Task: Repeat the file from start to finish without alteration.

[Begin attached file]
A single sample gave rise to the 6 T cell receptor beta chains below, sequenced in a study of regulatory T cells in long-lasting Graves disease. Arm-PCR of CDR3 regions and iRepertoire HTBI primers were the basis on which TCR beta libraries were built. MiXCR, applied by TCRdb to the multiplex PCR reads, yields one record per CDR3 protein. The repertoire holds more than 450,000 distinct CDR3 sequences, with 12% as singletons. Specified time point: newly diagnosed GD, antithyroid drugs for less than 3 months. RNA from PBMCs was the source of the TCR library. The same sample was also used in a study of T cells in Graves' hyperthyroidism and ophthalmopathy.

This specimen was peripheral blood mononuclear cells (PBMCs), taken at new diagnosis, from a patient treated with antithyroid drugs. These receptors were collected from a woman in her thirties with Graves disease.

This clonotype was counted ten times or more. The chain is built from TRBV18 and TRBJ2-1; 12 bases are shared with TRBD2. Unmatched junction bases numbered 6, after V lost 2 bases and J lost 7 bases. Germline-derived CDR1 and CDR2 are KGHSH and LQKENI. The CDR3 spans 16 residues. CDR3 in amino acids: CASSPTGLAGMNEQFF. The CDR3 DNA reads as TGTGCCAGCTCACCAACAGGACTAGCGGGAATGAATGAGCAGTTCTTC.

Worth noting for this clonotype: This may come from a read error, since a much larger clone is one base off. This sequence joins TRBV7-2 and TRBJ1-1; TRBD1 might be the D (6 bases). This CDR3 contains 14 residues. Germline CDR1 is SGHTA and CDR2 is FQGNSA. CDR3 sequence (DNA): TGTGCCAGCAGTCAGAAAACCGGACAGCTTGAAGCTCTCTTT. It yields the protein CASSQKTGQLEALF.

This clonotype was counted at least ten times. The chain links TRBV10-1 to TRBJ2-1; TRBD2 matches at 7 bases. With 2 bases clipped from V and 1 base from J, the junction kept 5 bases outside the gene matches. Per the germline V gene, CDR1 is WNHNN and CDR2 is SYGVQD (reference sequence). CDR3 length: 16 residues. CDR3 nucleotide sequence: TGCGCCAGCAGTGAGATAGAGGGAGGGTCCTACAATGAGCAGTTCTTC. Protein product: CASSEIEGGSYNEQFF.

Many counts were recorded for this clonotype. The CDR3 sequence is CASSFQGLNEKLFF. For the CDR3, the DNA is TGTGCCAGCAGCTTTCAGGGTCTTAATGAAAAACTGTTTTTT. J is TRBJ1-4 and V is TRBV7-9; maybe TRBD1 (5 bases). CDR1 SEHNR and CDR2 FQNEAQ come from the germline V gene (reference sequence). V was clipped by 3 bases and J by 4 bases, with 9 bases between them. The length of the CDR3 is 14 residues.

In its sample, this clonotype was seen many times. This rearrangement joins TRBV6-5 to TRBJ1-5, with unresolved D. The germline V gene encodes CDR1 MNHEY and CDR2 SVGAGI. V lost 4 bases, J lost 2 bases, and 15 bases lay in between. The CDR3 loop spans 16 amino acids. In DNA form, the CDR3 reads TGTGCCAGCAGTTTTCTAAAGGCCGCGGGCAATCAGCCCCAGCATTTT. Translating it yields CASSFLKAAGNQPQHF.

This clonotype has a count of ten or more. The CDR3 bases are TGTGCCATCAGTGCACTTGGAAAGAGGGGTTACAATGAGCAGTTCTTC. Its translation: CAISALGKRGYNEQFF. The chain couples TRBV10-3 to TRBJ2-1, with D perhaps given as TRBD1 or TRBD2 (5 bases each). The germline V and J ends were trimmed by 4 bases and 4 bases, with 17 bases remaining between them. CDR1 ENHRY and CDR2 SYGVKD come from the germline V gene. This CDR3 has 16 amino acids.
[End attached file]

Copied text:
A single sample gave rise to the 6 T cell receptor beta chains below, sequenced in a study of regulatory T cells in long-lasting Graves disease. Arm-PCR of CDR3 regions and iRepertoire HTBI primers were the basis on which TCR beta libraries were built. MiXCR, applied by TCRdb to the multiplex PCR reads, yields one record per CDR3 protein. The repertoire holds more than 450,000 distinct CDR3 sequences, with 12% as singletons. Specified time point: newly diagnosed GD, antithyroid drugs for less than 3 months. RNA from PBMCs was the source of the TCR library. The same sample was also used in a study of T cells in Graves' hyperthyroidism and ophthalmopathy.

This specimen was peripheral blood mononuclear cells (PBMCs), taken at new diagnosis, from a patient treated with antithyroid drugs. These receptors were collected from a woman in her thirties with Graves disease.

This clonotype was counted ten times or more. The chain is built from TRBV18 and TRBJ2-1; 12 bases are shared with TRBD2. Unmatched junction bases numbered 6, after V lost 2 bases and J lost 7 bases. Germline-derived CDR1 and CDR2 are KGHSH and LQKENI. The CDR3 spans 16 residues. CDR3 in amino acids: CASSPTGLAGMNEQFF. The CDR3 DNA reads as TGTGCCAGCTCACCAACAGGACTAGCGGGAATGAATGAGCAGTTCTTC.

Worth noting for this clonotype: This may come from a read error, since a much larger clone is one base off. This sequence joins TRBV7-2 and TRBJ1-1; TRBD1 might be the D (6 bases). This CDR3 contains 14 residues. Germline CDR1 is SGHTA and CDR2 is FQGNSA. CDR3 sequence (DNA): TGTGCCAGCAGTCAGAAAACCGGACAGCTTGAAGCTCTCTTT. It yields the protein CASSQKTGQLEALF.

This clonotype was counted at least ten times. The chain links TRBV10-1 to TRBJ2-1; TRBD2 matches at 7 bases. With 2 bases clipped from V and 1 base from J, the junction kept 5 bases outside the gene matches. Per the germline V gene, CDR1 is WNHNN and CDR2 is SYGVQD (reference sequence). CDR3 length: 16 residues. CDR3 nucleotide sequence: TGCGCCAGCAGTGAGATAGAGGGAGGGTCCTACAATGAGCAGTTCTTC. Protein product: CASSEIEGGSYNEQFF.

Many counts were recorded for this clonotype. The CDR3 sequence is CASSFQGLNEKLFF. For the CDR3, the DNA is TGTGCCAGCAGCTTTCAGGGTCTTAATGAAAAACTGTTTTTT. J is TRBJ1-4 and V is TRBV7-9; maybe TRBD1 (5 bases). CDR1 SEHNR and CDR2 FQNEAQ come from the germline V gene (reference sequence). V was clipped by 3 bases and J by 4 bases, with 9 bases between them. The length of the CDR3 is 14 residues.

In its sample, this clonotype was seen many times. This rearrangement joins TRBV6-5 to TRBJ1-5, with unresolved D. The germline V gene encodes CDR1 MNHEY and CDR2 SVGAGI. V lost 4 bases, J lost 2 bases, and 15 bases lay in between. The CDR3 loop spans 16 amino acids. In DNA form, the CDR3 reads TGTGCCAGCAGTTTTCTAAAGGCCGCGGGCAATCAGCCCCAGCATTTT. Translating it yields CASSFLKAAGNQPQHF.

This clonotype has a count of ten or more. The CDR3 bases are TGTGCCATCAGTGCACTTGGAAAGAGGGGTTACAATGAGCAGTTCTTC. Its translation: CAISALGKRGYNEQFF. The chain couples TRBV10-3 to TRBJ2-1, with D perhaps given as TRBD1 or TRBD2 (5 bases each). The germline V and J ends were trimmed by 4 bases and 4 bases, with 17 bases remaining between them. CDR1 ENHRY and CDR2 SYGVKD come from the germline V gene. This CDR3 has 16 amino acids.